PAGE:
- However, the Proposed Rules still leave meaningful room for Recipients to engage in semiconductor-related activities and expansion of manufacturing in foreign countries of concern. First, “material expansion in . . . manufacturing capacity” is defined purely in quantitative terms, measured in wafer starts per month for semiconductor fabrication facilities. Consistent with this definition, Commerce’s commentary accompanying the Commerce Proposed Rule affirmatively states that the rule “would also allow recipients to upgrade technology at existing foreign facilities (in compliance with export controls) if overall production capacity is not increased.” Second, the Proposed Rules bifurcate the restriction on material expansion for legacy semiconductors and non-legacy semiconductors and provide greater flexibility to expand capacity for legacy semiconductors. Whereas the Proposed Rules permit only up to a 5% increase in output for leading edge and current generation technologies, they allow up to a 10% increase in output of legacy semiconductors manufactured at either an existing facility or a new facility that predominately serves the market of a foreign country of concern.
- Key Open Questions: Key issues that may require clarification through the comments process include:
- Scope of “Foreign Entities of Concern”: The statutory term “foreign entities of concern” includes any foreign entity that is “[o]wned by, controlled by, or subject to the jurisdiction or direction of a government of a foreign country that is a covered nation (as defined in 10 U.S.C. 4872(d)).” The Proposed Rules arguably expanded the scope of this term beyond what the statute contemplates. First, the agencies interpret the term “entity” to include a natural person. Second, the Proposed Rules’ interpretation of the above phrase to include all entities organized under the laws of China is quite broad. This phrase “subject to the jurisdiction or direction of a government” could be interpreted more narrowly as requiring some affirmative government influence, as discussed here.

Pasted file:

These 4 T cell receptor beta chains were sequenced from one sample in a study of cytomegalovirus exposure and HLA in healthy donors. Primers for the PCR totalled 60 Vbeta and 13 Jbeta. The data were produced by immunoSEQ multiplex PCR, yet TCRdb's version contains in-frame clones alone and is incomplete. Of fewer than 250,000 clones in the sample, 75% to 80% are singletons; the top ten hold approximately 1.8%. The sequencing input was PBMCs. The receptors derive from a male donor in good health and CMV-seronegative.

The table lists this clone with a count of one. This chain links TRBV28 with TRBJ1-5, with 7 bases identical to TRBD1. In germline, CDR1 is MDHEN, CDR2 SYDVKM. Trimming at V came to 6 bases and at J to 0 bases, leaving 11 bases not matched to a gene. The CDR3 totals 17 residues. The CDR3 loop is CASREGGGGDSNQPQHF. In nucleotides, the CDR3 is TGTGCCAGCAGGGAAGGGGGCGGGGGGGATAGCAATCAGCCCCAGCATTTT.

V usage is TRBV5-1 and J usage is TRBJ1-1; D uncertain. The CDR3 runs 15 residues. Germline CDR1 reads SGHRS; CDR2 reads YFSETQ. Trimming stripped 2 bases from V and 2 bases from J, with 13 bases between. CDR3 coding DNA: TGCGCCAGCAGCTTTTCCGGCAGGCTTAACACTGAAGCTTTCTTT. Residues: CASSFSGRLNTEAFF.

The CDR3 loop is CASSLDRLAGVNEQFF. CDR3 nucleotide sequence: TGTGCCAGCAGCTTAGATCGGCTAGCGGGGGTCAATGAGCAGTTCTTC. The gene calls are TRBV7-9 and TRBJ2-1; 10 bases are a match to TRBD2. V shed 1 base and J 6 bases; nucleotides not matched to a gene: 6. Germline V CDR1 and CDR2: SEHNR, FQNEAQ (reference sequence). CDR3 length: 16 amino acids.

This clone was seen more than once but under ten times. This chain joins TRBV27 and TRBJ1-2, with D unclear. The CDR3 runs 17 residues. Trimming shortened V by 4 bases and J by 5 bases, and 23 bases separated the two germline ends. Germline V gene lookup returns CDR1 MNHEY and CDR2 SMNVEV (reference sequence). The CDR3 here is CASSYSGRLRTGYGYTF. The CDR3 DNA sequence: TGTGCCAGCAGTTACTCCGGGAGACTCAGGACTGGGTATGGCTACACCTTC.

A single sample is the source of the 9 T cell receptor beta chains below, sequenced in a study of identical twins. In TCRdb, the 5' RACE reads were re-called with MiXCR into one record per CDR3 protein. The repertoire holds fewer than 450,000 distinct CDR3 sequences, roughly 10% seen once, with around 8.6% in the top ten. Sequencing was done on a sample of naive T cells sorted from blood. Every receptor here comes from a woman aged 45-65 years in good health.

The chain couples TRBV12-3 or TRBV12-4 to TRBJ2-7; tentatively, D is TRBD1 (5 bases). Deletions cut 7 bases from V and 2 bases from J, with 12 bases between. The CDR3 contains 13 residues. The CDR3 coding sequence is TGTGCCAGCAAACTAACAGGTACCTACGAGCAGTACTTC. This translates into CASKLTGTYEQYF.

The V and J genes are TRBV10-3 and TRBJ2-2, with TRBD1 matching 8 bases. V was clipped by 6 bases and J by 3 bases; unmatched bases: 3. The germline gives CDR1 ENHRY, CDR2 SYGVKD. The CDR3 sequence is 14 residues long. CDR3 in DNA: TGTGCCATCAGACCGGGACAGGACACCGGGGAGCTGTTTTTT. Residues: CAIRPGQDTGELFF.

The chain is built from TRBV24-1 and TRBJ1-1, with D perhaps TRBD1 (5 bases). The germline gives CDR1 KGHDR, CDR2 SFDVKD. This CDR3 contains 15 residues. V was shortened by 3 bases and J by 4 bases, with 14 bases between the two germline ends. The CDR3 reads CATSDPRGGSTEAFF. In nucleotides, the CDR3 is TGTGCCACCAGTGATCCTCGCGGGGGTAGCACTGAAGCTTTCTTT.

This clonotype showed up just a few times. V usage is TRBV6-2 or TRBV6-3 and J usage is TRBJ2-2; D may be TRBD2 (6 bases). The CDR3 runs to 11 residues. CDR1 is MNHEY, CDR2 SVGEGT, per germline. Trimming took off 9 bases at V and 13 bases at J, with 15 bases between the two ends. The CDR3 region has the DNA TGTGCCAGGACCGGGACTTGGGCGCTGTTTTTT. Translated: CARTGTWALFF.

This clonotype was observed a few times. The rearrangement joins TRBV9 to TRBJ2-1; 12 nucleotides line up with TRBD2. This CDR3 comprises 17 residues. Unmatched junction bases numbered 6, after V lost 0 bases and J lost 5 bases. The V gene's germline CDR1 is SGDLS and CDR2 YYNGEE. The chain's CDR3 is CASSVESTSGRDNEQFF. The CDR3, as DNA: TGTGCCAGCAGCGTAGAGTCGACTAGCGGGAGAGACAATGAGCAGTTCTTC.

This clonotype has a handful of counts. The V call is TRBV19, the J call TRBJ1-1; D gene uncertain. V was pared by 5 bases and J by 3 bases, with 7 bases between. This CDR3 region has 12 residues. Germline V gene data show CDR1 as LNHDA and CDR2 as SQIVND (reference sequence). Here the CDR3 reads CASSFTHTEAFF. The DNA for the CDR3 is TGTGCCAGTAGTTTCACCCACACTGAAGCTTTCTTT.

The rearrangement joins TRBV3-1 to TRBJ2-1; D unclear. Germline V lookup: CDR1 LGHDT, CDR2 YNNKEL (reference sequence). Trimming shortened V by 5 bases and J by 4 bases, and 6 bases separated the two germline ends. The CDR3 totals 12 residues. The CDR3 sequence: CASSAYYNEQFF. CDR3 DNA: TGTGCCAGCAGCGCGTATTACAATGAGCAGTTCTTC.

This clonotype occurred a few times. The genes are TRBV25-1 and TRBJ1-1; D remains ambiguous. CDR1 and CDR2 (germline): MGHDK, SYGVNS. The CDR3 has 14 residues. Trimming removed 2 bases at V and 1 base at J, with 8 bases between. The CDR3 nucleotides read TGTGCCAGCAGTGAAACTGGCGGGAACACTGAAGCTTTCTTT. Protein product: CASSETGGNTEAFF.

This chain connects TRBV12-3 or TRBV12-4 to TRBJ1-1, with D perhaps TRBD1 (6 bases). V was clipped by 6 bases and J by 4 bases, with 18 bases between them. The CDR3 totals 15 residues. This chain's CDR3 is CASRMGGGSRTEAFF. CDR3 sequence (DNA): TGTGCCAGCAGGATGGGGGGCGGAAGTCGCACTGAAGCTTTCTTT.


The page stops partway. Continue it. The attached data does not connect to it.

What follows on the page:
- Affiliated vs. Unaffiliated Foreign Entities of Concern: The Proposed Rules do not differentiate between affiliated foreign entities of concern (e.g., a Recipient’s own subsidiaries in China) and unaffiliated foreign entities of concern. As a result, a Recipient’s own, wholly-owned subsidiaries in China would be treated in the same manner as a Chinese state-owned entity for purposes of the Guardrails restrictions.